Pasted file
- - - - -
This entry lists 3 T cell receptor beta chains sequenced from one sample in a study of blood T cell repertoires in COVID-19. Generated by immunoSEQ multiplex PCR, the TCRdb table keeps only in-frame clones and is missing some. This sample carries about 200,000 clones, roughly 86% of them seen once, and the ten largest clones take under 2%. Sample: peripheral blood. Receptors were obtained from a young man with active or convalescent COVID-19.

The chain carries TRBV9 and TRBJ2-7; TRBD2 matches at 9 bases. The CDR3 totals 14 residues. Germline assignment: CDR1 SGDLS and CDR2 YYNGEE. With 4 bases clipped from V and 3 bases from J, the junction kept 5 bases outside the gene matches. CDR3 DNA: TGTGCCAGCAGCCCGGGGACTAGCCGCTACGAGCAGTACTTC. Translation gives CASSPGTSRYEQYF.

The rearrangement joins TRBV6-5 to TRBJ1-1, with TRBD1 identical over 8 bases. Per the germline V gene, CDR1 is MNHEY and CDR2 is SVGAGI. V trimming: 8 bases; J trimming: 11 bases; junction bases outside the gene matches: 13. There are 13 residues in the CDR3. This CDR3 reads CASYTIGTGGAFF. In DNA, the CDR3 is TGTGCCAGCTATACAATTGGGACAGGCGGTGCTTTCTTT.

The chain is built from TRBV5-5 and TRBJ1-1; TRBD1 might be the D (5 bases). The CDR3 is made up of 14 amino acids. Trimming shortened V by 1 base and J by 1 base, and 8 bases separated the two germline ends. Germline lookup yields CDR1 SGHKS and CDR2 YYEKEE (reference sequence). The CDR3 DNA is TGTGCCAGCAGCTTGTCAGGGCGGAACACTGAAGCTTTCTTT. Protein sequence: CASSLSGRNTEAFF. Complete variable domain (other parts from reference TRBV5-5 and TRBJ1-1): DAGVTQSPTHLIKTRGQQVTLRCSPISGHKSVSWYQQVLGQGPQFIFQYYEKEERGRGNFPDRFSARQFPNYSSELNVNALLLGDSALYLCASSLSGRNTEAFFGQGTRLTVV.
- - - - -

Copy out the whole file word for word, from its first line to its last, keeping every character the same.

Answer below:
This entry lists 3 T cell receptor beta chains sequenced from one sample in a study of blood T cell repertoires in COVID-19. Generated by immunoSEQ multiplex PCR, the TCRdb table keeps only in-frame clones and is missing some. This sample carries about 200,000 clones, roughly 86% of them seen once, and the ten largest clones take under 2%. Sample: peripheral blood. Receptors were obtained from a young man with active or convalescent COVID-19.

The chain carries TRBV9 and TRBJ2-7; TRBD2 matches at 9 bases. The CDR3 totals 14 residues. Germline assignment: CDR1 SGDLS and CDR2 YYNGEE. With 4 bases clipped from V and 3 bases from J, the junction kept 5 bases outside the gene matches. CDR3 DNA: TGTGCCAGCAGCCCGGGGACTAGCCGCTACGAGCAGTACTTC. Translation gives CASSPGTSRYEQYF.

The rearrangement joins TRBV6-5 to TRBJ1-1, with TRBD1 identical over 8 bases. Per the germline V gene, CDR1 is MNHEY and CDR2 is SVGAGI. V trimming: 8 bases; J trimming: 11 bases; junction bases outside the gene matches: 13. There are 13 residues in the CDR3. This CDR3 reads CASYTIGTGGAFF. In DNA, the CDR3 is TGTGCCAGCTATACAATTGGGACAGGCGGTGCTTTCTTT.

The chain is built from TRBV5-5 and TRBJ1-1; TRBD1 might be the D (5 bases). The CDR3 is made up of 14 amino acids. Trimming shortened V by 1 base and J by 1 base, and 8 bases separated the two germline ends. Germline lookup yields CDR1 SGHKS and CDR2 YYEKEE (reference sequence). The CDR3 DNA is TGTGCCAGCAGCTTGTCAGGGCGGAACACTGAAGCTTTCTTT. Protein sequence: CASSLSGRNTEAFF. Complete variable domain (other parts from reference TRBV5-5 and TRBJ1-1): DAGVTQSPTHLIKTRGQQVTLRCSPISGHKSVSWYQQVLGQGPQFIFQYYEKEERGRGNFPDRFSARQFPNYSSELNVNALLLGDSALYLCASSLSGRNTEAFFGQGTRLTVV.